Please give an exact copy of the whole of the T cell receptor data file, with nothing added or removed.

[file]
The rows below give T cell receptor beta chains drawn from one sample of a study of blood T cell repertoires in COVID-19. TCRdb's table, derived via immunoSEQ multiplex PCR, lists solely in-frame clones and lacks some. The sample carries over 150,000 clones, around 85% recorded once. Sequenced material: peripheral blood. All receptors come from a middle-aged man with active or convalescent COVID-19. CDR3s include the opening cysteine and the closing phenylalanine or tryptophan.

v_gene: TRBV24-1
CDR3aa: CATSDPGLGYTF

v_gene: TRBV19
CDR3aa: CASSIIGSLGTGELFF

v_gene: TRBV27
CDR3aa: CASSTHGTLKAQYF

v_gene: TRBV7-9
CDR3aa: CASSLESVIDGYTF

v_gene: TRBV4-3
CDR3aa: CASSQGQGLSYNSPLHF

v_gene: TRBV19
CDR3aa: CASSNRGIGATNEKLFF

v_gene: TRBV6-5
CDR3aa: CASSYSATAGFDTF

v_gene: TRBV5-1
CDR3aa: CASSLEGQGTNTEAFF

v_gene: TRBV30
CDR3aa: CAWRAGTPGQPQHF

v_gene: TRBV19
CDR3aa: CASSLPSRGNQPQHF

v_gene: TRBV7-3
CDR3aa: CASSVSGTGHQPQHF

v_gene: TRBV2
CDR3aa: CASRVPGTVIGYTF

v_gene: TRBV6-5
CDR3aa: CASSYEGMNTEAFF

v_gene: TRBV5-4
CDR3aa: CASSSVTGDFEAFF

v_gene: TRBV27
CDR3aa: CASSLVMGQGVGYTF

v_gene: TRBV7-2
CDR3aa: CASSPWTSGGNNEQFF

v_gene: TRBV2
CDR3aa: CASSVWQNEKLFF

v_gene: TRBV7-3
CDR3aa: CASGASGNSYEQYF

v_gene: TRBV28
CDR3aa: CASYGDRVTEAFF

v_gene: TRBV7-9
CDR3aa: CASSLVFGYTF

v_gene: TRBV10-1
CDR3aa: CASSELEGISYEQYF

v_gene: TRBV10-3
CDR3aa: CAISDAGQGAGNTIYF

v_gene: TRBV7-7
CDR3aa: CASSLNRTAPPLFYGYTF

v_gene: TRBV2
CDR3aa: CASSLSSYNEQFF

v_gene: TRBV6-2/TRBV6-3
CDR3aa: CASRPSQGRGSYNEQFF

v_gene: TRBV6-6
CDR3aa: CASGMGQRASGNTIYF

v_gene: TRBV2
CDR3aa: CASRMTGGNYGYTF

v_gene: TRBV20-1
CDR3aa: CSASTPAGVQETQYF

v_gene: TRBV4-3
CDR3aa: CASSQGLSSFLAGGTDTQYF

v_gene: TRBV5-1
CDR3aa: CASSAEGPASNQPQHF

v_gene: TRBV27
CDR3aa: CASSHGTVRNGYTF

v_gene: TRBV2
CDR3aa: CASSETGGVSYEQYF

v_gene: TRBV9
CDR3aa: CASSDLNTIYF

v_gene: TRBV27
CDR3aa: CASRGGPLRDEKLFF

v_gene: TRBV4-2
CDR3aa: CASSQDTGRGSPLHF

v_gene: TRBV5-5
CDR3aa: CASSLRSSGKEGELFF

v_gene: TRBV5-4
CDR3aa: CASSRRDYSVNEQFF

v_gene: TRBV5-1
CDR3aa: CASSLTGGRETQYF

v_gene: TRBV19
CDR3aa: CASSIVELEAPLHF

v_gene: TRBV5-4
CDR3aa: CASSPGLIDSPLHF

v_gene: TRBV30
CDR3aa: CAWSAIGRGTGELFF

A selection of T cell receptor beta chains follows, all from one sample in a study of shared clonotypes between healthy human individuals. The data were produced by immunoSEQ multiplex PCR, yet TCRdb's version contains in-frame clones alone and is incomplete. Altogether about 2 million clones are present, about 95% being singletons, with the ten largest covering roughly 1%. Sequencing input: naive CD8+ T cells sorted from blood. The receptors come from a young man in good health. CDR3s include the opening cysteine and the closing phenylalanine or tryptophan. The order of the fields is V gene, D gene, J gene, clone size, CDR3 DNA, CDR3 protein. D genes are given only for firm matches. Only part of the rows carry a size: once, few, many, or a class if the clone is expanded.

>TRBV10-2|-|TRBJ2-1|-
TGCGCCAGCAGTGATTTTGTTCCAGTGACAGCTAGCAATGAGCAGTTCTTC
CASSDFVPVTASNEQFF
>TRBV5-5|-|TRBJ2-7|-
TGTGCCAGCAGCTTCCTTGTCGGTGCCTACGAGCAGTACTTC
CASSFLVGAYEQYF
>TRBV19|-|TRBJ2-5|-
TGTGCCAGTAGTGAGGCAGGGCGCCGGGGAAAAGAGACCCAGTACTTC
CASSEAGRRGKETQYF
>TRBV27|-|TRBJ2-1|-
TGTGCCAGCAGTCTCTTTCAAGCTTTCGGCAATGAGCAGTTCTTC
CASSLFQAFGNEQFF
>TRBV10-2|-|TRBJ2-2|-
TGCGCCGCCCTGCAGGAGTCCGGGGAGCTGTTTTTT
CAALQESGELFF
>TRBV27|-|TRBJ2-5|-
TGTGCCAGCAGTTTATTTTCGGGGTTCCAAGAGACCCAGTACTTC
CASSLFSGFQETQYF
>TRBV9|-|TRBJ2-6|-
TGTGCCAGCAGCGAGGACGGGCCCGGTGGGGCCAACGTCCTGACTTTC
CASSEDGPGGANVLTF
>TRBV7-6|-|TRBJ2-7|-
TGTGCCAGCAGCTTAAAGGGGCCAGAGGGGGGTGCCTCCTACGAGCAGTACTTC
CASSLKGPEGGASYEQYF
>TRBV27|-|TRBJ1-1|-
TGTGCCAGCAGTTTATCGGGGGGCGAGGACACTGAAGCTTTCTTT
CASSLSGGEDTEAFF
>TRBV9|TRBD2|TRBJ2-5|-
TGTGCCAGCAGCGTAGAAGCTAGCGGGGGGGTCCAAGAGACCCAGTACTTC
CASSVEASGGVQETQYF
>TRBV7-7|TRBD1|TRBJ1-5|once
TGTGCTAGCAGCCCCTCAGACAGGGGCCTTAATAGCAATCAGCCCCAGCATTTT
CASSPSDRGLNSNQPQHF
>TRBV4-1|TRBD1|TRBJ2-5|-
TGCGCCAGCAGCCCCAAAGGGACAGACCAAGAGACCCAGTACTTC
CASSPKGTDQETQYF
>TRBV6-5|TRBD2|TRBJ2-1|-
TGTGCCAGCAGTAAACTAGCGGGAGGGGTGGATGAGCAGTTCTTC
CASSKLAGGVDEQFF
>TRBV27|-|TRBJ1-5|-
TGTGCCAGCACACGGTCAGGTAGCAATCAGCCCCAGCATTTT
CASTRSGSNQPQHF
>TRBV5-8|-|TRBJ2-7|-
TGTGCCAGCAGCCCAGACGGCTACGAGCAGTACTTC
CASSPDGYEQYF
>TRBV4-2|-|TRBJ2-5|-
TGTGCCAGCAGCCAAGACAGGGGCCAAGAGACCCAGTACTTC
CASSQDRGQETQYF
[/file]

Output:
The rows below give T cell receptor beta chains drawn from one sample of a study of blood T cell repertoires in COVID-19. TCRdb's table, derived via immunoSEQ multiplex PCR, lists solely in-frame clones and lacks some. The sample carries over 150,000 clones, around 85% recorded once. Sequenced material: peripheral blood. All receptors come from a middle-aged man with active or convalescent COVID-19. CDR3s include the opening cysteine and the closing phenylalanine or tryptophan.

v_gene: TRBV24-1
CDR3aa: CATSDPGLGYTF

v_gene: TRBV19
CDR3aa: CASSIIGSLGTGELFF

v_gene: TRBV27
CDR3aa: CASSTHGTLKAQYF

v_gene: TRBV7-9
CDR3aa: CASSLESVIDGYTF

v_gene: TRBV4-3
CDR3aa: CASSQGQGLSYNSPLHF

v_gene: TRBV19
CDR3aa: CASSNRGIGATNEKLFF

v_gene: TRBV6-5
CDR3aa: CASSYSATAGFDTF

v_gene: TRBV5-1
CDR3aa: CASSLEGQGTNTEAFF

v_gene: TRBV30
CDR3aa: CAWRAGTPGQPQHF

v_gene: TRBV19
CDR3aa: CASSLPSRGNQPQHF

v_gene: TRBV7-3
CDR3aa: CASSVSGTGHQPQHF

v_gene: TRBV2
CDR3aa: CASRVPGTVIGYTF

v_gene: TRBV6-5
CDR3aa: CASSYEGMNTEAFF

v_gene: TRBV5-4
CDR3aa: CASSSVTGDFEAFF

v_gene: TRBV27
CDR3aa: CASSLVMGQGVGYTF

v_gene: TRBV7-2
CDR3aa: CASSPWTSGGNNEQFF

v_gene: TRBV2
CDR3aa: CASSVWQNEKLFF

v_gene: TRBV7-3
CDR3aa: CASGASGNSYEQYF

v_gene: TRBV28
CDR3aa: CASYGDRVTEAFF

v_gene: TRBV7-9
CDR3aa: CASSLVFGYTF

v_gene: TRBV10-1
CDR3aa: CASSELEGISYEQYF

v_gene: TRBV10-3
CDR3aa: CAISDAGQGAGNTIYF

v_gene: TRBV7-7
CDR3aa: CASSLNRTAPPLFYGYTF

v_gene: TRBV2
CDR3aa: CASSLSSYNEQFF

v_gene: TRBV6-2/TRBV6-3
CDR3aa: CASRPSQGRGSYNEQFF

v_gene: TRBV6-6
CDR3aa: CASGMGQRASGNTIYF

v_gene: TRBV2
CDR3aa: CASRMTGGNYGYTF

v_gene: TRBV20-1
CDR3aa: CSASTPAGVQETQYF

v_gene: TRBV4-3
CDR3aa: CASSQGLSSFLAGGTDTQYF

v_gene: TRBV5-1
CDR3aa: CASSAEGPASNQPQHF

v_gene: TRBV27
CDR3aa: CASSHGTVRNGYTF

v_gene: TRBV2
CDR3aa: CASSETGGVSYEQYF

v_gene: TRBV9
CDR3aa: CASSDLNTIYF

v_gene: TRBV27
CDR3aa: CASRGGPLRDEKLFF

v_gene: TRBV4-2
CDR3aa: CASSQDTGRGSPLHF

v_gene: TRBV5-5
CDR3aa: CASSLRSSGKEGELFF

v_gene: TRBV5-4
CDR3aa: CASSRRDYSVNEQFF

v_gene: TRBV5-1
CDR3aa: CASSLTGGRETQYF

v_gene: TRBV19
CDR3aa: CASSIVELEAPLHF

v_gene: TRBV5-4
CDR3aa: CASSPGLIDSPLHF

v_gene: TRBV30
CDR3aa: CAWSAIGRGTGELFF

A selection of T cell receptor beta chains follows, all from one sample in a study of shared clonotypes between healthy human individuals. The data were produced by immunoSEQ multiplex PCR, yet TCRdb's version contains in-frame clones alone and is incomplete. Altogether about 2 million clones are present, about 95% being singletons, with the ten largest covering roughly 1%. Sequencing input: naive CD8+ T cells sorted from blood. The receptors come from a young man in good health. CDR3s include the opening cysteine and the closing phenylalanine or tryptophan. The order of the fields is V gene, D gene, J gene, clone size, CDR3 DNA, CDR3 protein. D genes are given only for firm matches. Only part of the rows carry a size: once, few, many, or a class if the clone is expanded.

>TRBV10-2|-|TRBJ2-1|-
TGCGCCAGCAGTGATTTTGTTCCAGTGACAGCTAGCAATGAGCAGTTCTTC
CASSDFVPVTASNEQFF
>TRBV5-5|-|TRBJ2-7|-
TGTGCCAGCAGCTTCCTTGTCGGTGCCTACGAGCAGTACTTC
CASSFLVGAYEQYF
>TRBV19|-|TRBJ2-5|-
TGTGCCAGTAGTGAGGCAGGGCGCCGGGGAAAAGAGACCCAGTACTTC
CASSEAGRRGKETQYF
>TRBV27|-|TRBJ2-1|-
TGTGCCAGCAGTCTCTTTCAAGCTTTCGGCAATGAGCAGTTCTTC
CASSLFQAFGNEQFF
>TRBV10-2|-|TRBJ2-2|-
TGCGCCGCCCTGCAGGAGTCCGGGGAGCTGTTTTTT
CAALQESGELFF
>TRBV27|-|TRBJ2-5|-
TGTGCCAGCAGTTTATTTTCGGGGTTCCAAGAGACCCAGTACTTC
CASSLFSGFQETQYF
>TRBV9|-|TRBJ2-6|-
TGTGCCAGCAGCGAGGACGGGCCCGGTGGGGCCAACGTCCTGACTTTC
CASSEDGPGGANVLTF
>TRBV7-6|-|TRBJ2-7|-
TGTGCCAGCAGCTTAAAGGGGCCAGAGGGGGGTGCCTCCTACGAGCAGTACTTC
CASSLKGPEGGASYEQYF
>TRBV27|-|TRBJ1-1|-
TGTGCCAGCAGTTTATCGGGGGGCGAGGACACTGAAGCTTTCTTT
CASSLSGGEDTEAFF
>TRBV9|TRBD2|TRBJ2-5|-
TGTGCCAGCAGCGTAGAAGCTAGCGGGGGGGTCCAAGAGACCCAGTACTTC
CASSVEASGGVQETQYF
>TRBV7-7|TRBD1|TRBJ1-5|once
TGTGCTAGCAGCCCCTCAGACAGGGGCCTTAATAGCAATCAGCCCCAGCATTTT
CASSPSDRGLNSNQPQHF
>TRBV4-1|TRBD1|TRBJ2-5|-
TGCGCCAGCAGCCCCAAAGGGACAGACCAAGAGACCCAGTACTTC
CASSPKGTDQETQYF
>TRBV6-5|TRBD2|TRBJ2-1|-
TGTGCCAGCAGTAAACTAGCGGGAGGGGTGGATGAGCAGTTCTTC
CASSKLAGGVDEQFF
>TRBV27|-|TRBJ1-5|-
TGTGCCAGCACACGGTCAGGTAGCAATCAGCCCCAGCATTTT
CASTRSGSNQPQHF
>TRBV5-8|-|TRBJ2-7|-
TGTGCCAGCAGCCCAGACGGCTACGAGCAGTACTTC
CASSPDGYEQYF
>TRBV4-2|-|TRBJ2-5|-
TGTGCCAGCAGCCAAGACAGGGGCCAAGAGACCCAGTACTTC
CASSQDRGQETQYF